We would have wished that the opponents of the Good Friday agreement, led with such irritating swagger by Ian Paisley, had not done as well as they have. But the prospects for this assembly are, regardless of the precise allocation of seats to parties, much better than for its predecessor. Fully 26 years after Stormont rule ended, this assembly offers the possibility of a sharing of power between the divided peoples of that part of the divided island of Ireland (even though the polls reveal the depth of the divide among people on the Unionist side).
On Friday, Mr Paisley declared that the voters "wrote the obituary notice of Trimbleism". Mr Paisley's report of Mr Trimble's death is exaggerated. The performance of Mr Trimble and those in his party remaining loyal to him was disappointing, but the vote was surely the beginning of his leadership of the assembly. Trimbleism, or the doctrine of pragmatic Unionism, has survived, although the delicate balance of power among Unionists will demand even more of the skill and courage that he has exhibited in the past months.
Compromise is a novel and great virtue in Northern Ireland. After all, it made last week's elections possible. In the peace process of which the elections were a part, all the citizens of Northern Ireland were asked to make compromises, and we should admire all those who responded. Indeed, compromise was also asked of all the citizens of the Irish republic and of the rest of the United Kingdom. The Irish gave up their territorial claim to the North, while the rest of the UK has had to accommodate the affront to justice of the early release of terrorist prisoners.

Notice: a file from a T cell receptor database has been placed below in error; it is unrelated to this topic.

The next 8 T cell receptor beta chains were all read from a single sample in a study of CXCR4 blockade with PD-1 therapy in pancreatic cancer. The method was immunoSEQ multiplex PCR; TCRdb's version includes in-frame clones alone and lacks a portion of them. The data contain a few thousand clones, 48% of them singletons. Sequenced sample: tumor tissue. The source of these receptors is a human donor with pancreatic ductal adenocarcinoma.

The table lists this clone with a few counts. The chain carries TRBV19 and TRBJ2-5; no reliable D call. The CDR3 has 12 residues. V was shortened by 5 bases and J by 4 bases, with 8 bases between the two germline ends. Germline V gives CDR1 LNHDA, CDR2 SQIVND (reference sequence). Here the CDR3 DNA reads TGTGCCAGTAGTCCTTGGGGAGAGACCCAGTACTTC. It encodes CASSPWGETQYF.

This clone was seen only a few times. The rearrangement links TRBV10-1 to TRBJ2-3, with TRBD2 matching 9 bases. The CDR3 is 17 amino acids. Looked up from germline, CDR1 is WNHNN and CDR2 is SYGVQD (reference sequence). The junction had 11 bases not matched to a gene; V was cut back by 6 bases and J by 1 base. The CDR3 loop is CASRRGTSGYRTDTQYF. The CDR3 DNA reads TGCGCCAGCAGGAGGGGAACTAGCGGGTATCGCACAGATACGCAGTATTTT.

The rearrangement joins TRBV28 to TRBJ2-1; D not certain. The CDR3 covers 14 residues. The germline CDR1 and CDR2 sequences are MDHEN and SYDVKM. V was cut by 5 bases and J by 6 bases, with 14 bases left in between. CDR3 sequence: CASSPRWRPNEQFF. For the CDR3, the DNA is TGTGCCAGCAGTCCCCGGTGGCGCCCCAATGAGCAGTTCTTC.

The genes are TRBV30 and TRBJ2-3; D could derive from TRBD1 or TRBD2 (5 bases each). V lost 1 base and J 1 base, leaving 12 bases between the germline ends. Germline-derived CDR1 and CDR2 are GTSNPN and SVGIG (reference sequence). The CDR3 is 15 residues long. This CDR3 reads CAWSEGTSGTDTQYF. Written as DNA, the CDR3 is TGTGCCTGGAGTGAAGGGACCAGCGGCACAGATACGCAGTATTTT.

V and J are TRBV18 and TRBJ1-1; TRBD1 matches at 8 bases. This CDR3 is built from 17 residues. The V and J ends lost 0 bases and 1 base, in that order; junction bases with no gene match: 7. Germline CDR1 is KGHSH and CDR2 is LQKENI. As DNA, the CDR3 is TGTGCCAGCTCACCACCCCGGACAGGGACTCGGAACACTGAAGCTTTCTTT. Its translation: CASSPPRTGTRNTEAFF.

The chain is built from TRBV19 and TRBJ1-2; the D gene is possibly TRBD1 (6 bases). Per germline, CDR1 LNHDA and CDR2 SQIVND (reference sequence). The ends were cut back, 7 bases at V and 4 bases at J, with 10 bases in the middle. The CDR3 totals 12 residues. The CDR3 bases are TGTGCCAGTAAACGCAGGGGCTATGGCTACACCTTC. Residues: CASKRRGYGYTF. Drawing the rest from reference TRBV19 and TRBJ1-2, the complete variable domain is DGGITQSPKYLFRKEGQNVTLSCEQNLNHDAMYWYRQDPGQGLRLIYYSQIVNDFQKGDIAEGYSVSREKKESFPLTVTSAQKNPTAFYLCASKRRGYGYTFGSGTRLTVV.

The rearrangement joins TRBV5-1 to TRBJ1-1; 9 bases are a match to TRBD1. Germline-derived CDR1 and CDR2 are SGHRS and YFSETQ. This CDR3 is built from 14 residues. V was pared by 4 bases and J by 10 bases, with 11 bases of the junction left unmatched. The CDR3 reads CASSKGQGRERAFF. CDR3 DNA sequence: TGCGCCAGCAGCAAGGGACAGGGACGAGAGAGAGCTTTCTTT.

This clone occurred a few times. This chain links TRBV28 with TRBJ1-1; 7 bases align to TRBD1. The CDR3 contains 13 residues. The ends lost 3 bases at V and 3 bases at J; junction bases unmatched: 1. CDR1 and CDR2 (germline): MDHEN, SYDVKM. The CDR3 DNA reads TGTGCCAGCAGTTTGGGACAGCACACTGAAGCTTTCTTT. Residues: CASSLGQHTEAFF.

The prospect of James McArdle, convicted last week of conspiracy over the Docklands bomb which ended the IRA ceasefire in 1996, being freed after two years is odious. Ken Maginnis, security spokesman for the Ulster Unionists, bravely said: "There is a bigger picture than James McArdle." Intellectually, we can understand it; historically, we know it must be done; but we do not have to like it.
The most influential group of people outside Northern Ireland who failed to rise to this challenge, who failed to see the bigger picture, was the Conservative Party. By abandoning the policy of all-party unity on Northern Ireland just before Thursday's voting, William Hague and Andrew Mackay behaved irresponsibly. Nobody likes letting terrorists out early, but by hawking their consciences in public, trying to tie the release of prisoners to the impractical condition of handing in weapons, they offered succour to the anti-agreement Unionists. It is impossible to assess the impact that had on the election results, but it clearly did not help.
The results do mean that, for the next stage in the peace process, the ball is firmly in Sinn Fein's court. Gerry Adams and Martin McGuinness have not yet done enough to renounce violence and to distance themselves from the IRA. The agreement requires them to sign up to a series of unambiguous commitments to exclusively peaceful and democratic means for achieving their aims before they can take part in the government of Northern Ireland. The relationship between Sinn Fein and an IRA which by implication reserves the right to return to the armed struggle will remain a difficulty, but on this personal renunciation there can be no compromise.
Without these undertakings, Mr Trimble will be acutely vulnerable to the Paisleyites. With them, Northern Ireland politics will set foot on the path to conventional politics. With an assembly, Northern Ireland will be better placed to negotiate cross-border co-operation with Dublin on its own terms, and you have to be a very hard-line Unionist to believe that there are no matters on which dialogue can be mutually beneficial. What Northern Irish politics needs is more arguments about gas pipelines, inward investment and selective schools, and fewer about who can march where their fathers marched.Reuse content